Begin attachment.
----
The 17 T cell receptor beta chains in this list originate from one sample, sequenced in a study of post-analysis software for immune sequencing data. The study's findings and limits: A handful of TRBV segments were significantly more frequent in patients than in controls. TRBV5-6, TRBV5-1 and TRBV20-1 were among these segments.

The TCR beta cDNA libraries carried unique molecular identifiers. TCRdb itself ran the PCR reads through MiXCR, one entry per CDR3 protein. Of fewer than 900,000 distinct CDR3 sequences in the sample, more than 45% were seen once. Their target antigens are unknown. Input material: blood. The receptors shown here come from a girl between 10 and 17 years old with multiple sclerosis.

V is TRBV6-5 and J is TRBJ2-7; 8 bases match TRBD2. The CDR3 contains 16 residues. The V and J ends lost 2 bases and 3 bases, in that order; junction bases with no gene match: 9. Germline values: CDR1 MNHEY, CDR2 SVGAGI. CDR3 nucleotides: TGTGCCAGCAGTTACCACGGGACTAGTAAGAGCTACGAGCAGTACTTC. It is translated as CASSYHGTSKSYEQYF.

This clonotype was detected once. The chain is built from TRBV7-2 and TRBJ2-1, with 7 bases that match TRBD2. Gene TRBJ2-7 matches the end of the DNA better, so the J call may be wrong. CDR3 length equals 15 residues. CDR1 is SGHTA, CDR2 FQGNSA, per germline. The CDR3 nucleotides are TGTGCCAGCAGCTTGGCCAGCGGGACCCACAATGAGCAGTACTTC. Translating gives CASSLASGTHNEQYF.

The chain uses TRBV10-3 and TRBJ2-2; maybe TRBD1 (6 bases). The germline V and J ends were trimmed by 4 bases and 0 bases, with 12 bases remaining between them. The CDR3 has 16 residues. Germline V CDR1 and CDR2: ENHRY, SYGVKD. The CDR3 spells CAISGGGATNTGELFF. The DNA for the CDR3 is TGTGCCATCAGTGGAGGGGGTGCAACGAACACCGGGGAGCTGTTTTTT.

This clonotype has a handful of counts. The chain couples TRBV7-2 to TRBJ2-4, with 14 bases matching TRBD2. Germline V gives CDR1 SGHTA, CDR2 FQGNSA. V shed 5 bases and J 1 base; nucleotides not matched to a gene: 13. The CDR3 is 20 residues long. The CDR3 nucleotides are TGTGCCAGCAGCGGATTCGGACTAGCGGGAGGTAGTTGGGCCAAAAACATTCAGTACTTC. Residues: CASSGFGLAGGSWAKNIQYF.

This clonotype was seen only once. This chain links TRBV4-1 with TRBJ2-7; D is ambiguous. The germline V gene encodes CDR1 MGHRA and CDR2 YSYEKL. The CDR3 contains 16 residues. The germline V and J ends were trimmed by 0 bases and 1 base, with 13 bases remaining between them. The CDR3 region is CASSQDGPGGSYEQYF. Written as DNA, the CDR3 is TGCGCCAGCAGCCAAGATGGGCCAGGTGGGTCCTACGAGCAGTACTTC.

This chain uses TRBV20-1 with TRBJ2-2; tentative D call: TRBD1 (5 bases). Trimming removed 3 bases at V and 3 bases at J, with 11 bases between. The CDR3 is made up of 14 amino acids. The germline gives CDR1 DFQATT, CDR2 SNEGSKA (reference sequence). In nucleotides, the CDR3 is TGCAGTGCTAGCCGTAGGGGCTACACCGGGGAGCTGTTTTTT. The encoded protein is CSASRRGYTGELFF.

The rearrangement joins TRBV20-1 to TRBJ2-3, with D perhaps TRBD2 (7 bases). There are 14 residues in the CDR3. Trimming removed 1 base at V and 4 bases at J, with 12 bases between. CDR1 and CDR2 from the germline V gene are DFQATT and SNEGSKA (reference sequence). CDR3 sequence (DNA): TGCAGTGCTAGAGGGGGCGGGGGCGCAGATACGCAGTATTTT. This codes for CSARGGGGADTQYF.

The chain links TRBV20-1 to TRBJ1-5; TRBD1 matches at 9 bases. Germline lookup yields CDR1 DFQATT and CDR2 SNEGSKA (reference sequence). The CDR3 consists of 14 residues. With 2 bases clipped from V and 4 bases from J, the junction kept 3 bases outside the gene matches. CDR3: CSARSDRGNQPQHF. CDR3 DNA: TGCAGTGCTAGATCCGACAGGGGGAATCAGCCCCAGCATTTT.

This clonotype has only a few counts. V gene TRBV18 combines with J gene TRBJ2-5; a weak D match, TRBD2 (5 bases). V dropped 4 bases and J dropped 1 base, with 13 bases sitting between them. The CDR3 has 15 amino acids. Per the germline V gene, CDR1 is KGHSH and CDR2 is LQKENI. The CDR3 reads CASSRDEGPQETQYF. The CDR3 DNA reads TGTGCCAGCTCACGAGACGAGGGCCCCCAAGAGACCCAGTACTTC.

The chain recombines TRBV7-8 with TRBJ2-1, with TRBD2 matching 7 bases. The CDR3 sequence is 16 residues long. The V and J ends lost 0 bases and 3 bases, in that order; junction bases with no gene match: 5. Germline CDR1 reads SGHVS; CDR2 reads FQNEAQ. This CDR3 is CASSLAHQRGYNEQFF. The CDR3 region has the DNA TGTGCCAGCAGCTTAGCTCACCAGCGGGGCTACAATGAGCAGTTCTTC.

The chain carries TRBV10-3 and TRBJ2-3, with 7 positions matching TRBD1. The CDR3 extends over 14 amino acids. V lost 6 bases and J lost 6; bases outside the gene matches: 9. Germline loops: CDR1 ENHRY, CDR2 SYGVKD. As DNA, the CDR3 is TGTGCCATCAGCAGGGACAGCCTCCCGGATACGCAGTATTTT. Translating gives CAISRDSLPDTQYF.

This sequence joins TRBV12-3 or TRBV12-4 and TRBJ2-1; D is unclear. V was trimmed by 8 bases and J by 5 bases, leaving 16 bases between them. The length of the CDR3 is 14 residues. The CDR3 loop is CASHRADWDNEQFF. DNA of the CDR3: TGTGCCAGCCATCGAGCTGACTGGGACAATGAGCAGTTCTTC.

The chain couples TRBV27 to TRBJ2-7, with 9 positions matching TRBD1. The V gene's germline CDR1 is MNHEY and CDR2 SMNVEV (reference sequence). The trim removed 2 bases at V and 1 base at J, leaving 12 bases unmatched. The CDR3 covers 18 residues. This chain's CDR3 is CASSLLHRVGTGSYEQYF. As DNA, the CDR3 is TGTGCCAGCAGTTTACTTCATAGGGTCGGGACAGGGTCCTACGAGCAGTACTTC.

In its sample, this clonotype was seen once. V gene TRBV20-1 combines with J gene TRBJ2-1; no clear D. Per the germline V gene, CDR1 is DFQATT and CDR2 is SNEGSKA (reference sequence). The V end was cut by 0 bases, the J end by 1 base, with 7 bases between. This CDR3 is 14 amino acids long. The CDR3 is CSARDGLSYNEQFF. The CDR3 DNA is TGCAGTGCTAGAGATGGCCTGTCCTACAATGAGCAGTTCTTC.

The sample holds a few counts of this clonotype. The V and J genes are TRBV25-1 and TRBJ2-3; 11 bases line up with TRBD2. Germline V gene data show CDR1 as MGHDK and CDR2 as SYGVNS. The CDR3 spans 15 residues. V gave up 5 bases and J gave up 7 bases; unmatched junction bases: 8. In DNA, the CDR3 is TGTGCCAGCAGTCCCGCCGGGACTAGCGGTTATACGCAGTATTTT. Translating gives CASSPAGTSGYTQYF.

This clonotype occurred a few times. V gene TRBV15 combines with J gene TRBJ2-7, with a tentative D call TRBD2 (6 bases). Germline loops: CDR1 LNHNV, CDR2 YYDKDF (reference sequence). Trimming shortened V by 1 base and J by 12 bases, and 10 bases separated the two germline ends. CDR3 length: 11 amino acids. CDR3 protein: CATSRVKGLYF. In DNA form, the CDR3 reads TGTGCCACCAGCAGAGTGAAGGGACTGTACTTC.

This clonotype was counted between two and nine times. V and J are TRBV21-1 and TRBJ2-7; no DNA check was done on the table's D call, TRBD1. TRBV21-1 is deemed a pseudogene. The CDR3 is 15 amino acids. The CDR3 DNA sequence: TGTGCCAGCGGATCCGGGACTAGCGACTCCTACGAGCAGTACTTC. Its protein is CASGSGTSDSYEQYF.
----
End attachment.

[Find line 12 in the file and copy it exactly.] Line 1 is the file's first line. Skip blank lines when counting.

The chain recombines TRBV7-8 with TRBJ2-1, with TRBD2 matching 7 bases. The CDR3 sequence is 16 residues long. The V and J ends lost 0 bases and 3 bases, in that order; junction bases with no gene match: 5. Germline CDR1 reads SGHVS; CDR2 reads FQNEAQ. This CDR3 is CASSLAHQRGYNEQFF. The CDR3 region has the DNA TGTGCCAGCAGCTTAGCTCACCAGCGGGGCTACAATGAGCAGTTCTTC.